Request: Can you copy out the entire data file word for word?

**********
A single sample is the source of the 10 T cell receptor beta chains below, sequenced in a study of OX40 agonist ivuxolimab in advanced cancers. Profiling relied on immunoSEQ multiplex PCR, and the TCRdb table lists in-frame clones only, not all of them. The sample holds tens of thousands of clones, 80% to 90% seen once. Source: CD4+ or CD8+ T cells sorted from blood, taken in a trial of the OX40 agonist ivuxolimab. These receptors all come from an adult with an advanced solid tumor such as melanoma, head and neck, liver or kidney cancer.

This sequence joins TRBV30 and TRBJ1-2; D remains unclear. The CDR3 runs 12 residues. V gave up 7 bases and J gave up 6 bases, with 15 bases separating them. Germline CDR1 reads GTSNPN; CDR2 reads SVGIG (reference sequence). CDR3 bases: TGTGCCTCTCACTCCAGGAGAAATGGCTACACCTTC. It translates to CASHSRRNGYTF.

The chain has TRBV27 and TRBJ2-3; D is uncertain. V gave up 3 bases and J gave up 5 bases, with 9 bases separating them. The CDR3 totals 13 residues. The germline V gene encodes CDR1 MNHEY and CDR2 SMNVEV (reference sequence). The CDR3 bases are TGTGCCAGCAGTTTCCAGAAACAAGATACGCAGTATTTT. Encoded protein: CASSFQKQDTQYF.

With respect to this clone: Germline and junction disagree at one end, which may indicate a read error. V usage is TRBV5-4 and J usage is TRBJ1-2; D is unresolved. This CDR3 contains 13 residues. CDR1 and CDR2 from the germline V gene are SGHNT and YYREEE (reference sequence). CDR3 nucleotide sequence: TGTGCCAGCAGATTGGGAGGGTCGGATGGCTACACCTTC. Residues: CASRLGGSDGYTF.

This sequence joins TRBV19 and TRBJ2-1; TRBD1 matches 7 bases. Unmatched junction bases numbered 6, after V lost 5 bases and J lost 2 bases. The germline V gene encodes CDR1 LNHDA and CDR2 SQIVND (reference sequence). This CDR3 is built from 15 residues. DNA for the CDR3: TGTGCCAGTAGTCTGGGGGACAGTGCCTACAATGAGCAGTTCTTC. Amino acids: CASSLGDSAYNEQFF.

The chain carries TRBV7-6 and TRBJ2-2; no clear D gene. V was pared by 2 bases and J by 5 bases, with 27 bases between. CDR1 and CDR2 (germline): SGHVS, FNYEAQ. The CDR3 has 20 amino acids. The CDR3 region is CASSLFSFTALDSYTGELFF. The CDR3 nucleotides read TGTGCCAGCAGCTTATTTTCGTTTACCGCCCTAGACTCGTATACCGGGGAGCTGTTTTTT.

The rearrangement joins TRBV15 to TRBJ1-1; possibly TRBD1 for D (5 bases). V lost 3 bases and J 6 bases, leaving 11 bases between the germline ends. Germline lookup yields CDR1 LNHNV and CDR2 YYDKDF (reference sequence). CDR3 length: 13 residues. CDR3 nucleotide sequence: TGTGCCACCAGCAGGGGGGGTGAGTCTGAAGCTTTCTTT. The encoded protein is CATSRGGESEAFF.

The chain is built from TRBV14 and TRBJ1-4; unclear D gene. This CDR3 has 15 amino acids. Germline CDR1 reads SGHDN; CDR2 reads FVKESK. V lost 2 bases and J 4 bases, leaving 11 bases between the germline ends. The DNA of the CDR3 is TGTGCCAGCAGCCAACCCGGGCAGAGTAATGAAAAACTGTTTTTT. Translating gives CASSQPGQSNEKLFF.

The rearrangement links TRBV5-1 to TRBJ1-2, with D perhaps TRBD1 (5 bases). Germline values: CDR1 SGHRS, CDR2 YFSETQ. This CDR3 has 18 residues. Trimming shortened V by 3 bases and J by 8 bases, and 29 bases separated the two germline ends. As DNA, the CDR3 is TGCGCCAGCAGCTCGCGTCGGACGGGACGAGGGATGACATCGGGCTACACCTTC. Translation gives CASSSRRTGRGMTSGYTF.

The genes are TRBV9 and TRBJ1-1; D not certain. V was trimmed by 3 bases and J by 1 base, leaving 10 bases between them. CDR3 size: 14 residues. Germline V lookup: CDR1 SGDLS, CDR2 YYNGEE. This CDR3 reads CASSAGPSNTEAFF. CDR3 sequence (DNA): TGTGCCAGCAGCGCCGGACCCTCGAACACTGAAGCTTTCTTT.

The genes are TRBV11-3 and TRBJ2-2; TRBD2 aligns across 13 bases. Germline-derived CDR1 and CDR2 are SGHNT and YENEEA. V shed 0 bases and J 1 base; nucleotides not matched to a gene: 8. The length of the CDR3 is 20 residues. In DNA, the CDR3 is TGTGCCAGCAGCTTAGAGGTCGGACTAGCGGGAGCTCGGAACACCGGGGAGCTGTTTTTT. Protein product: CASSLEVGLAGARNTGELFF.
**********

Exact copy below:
A single sample is the source of the 10 T cell receptor beta chains below, sequenced in a study of OX40 agonist ivuxolimab in advanced cancers. Profiling relied on immunoSEQ multiplex PCR, and the TCRdb table lists in-frame clones only, not all of them. The sample holds tens of thousands of clones, 80% to 90% seen once. Source: CD4+ or CD8+ T cells sorted from blood, taken in a trial of the OX40 agonist ivuxolimab. These receptors all come from an adult with an advanced solid tumor such as melanoma, head and neck, liver or kidney cancer.

This sequence joins TRBV30 and TRBJ1-2; D remains unclear. The CDR3 runs 12 residues. V gave up 7 bases and J gave up 6 bases, with 15 bases separating them. Germline CDR1 reads GTSNPN; CDR2 reads SVGIG (reference sequence). CDR3 bases: TGTGCCTCTCACTCCAGGAGAAATGGCTACACCTTC. It translates to CASHSRRNGYTF.

The chain has TRBV27 and TRBJ2-3; D is uncertain. V gave up 3 bases and J gave up 5 bases, with 9 bases separating them. The CDR3 totals 13 residues. The germline V gene encodes CDR1 MNHEY and CDR2 SMNVEV (reference sequence). The CDR3 bases are TGTGCCAGCAGTTTCCAGAAACAAGATACGCAGTATTTT. Encoded protein: CASSFQKQDTQYF.

With respect to this clone: Germline and junction disagree at one end, which may indicate a read error. V usage is TRBV5-4 and J usage is TRBJ1-2; D is unresolved. This CDR3 contains 13 residues. CDR1 and CDR2 from the germline V gene are SGHNT and YYREEE (reference sequence). CDR3 nucleotide sequence: TGTGCCAGCAGATTGGGAGGGTCGGATGGCTACACCTTC. Residues: CASRLGGSDGYTF.

This sequence joins TRBV19 and TRBJ2-1; TRBD1 matches 7 bases. Unmatched junction bases numbered 6, after V lost 5 bases and J lost 2 bases. The germline V gene encodes CDR1 LNHDA and CDR2 SQIVND (reference sequence). This CDR3 is built from 15 residues. DNA for the CDR3: TGTGCCAGTAGTCTGGGGGACAGTGCCTACAATGAGCAGTTCTTC. Amino acids: CASSLGDSAYNEQFF.

The chain carries TRBV7-6 and TRBJ2-2; no clear D gene. V was pared by 2 bases and J by 5 bases, with 27 bases between. CDR1 and CDR2 (germline): SGHVS, FNYEAQ. The CDR3 has 20 amino acids. The CDR3 region is CASSLFSFTALDSYTGELFF. The CDR3 nucleotides read TGTGCCAGCAGCTTATTTTCGTTTACCGCCCTAGACTCGTATACCGGGGAGCTGTTTTTT.

The rearrangement joins TRBV15 to TRBJ1-1; possibly TRBD1 for D (5 bases). V lost 3 bases and J 6 bases, leaving 11 bases between the germline ends. Germline lookup yields CDR1 LNHNV and CDR2 YYDKDF (reference sequence). CDR3 length: 13 residues. CDR3 nucleotide sequence: TGTGCCACCAGCAGGGGGGGTGAGTCTGAAGCTTTCTTT. The encoded protein is CATSRGGESEAFF.

The chain is built from TRBV14 and TRBJ1-4; unclear D gene. This CDR3 has 15 amino acids. Germline CDR1 reads SGHDN; CDR2 reads FVKESK. V lost 2 bases and J 4 bases, leaving 11 bases between the germline ends. The DNA of the CDR3 is TGTGCCAGCAGCCAACCCGGGCAGAGTAATGAAAAACTGTTTTTT. Translating gives CASSQPGQSNEKLFF.

The rearrangement links TRBV5-1 to TRBJ1-2, with D perhaps TRBD1 (5 bases). Germline values: CDR1 SGHRS, CDR2 YFSETQ. This CDR3 has 18 residues. Trimming shortened V by 3 bases and J by 8 bases, and 29 bases separated the two germline ends. As DNA, the CDR3 is TGCGCCAGCAGCTCGCGTCGGACGGGACGAGGGATGACATCGGGCTACACCTTC. Translation gives CASSSRRTGRGMTSGYTF.

The genes are TRBV9 and TRBJ1-1; D not certain. V was trimmed by 3 bases and J by 1 base, leaving 10 bases between them. CDR3 size: 14 residues. Germline V lookup: CDR1 SGDLS, CDR2 YYNGEE. This CDR3 reads CASSAGPSNTEAFF. CDR3 sequence (DNA): TGTGCCAGCAGCGCCGGACCCTCGAACACTGAAGCTTTCTTT.

The genes are TRBV11-3 and TRBJ2-2; TRBD2 aligns across 13 bases. Germline-derived CDR1 and CDR2 are SGHNT and YENEEA. V shed 0 bases and J 1 base; nucleotides not matched to a gene: 8. The length of the CDR3 is 20 residues. In DNA, the CDR3 is TGTGCCAGCAGCTTAGAGGTCGGACTAGCGGGAGCTCGGAACACCGGGGAGCTGTTTTTT. Protein product: CASSLEVGLAGARNTGELFF.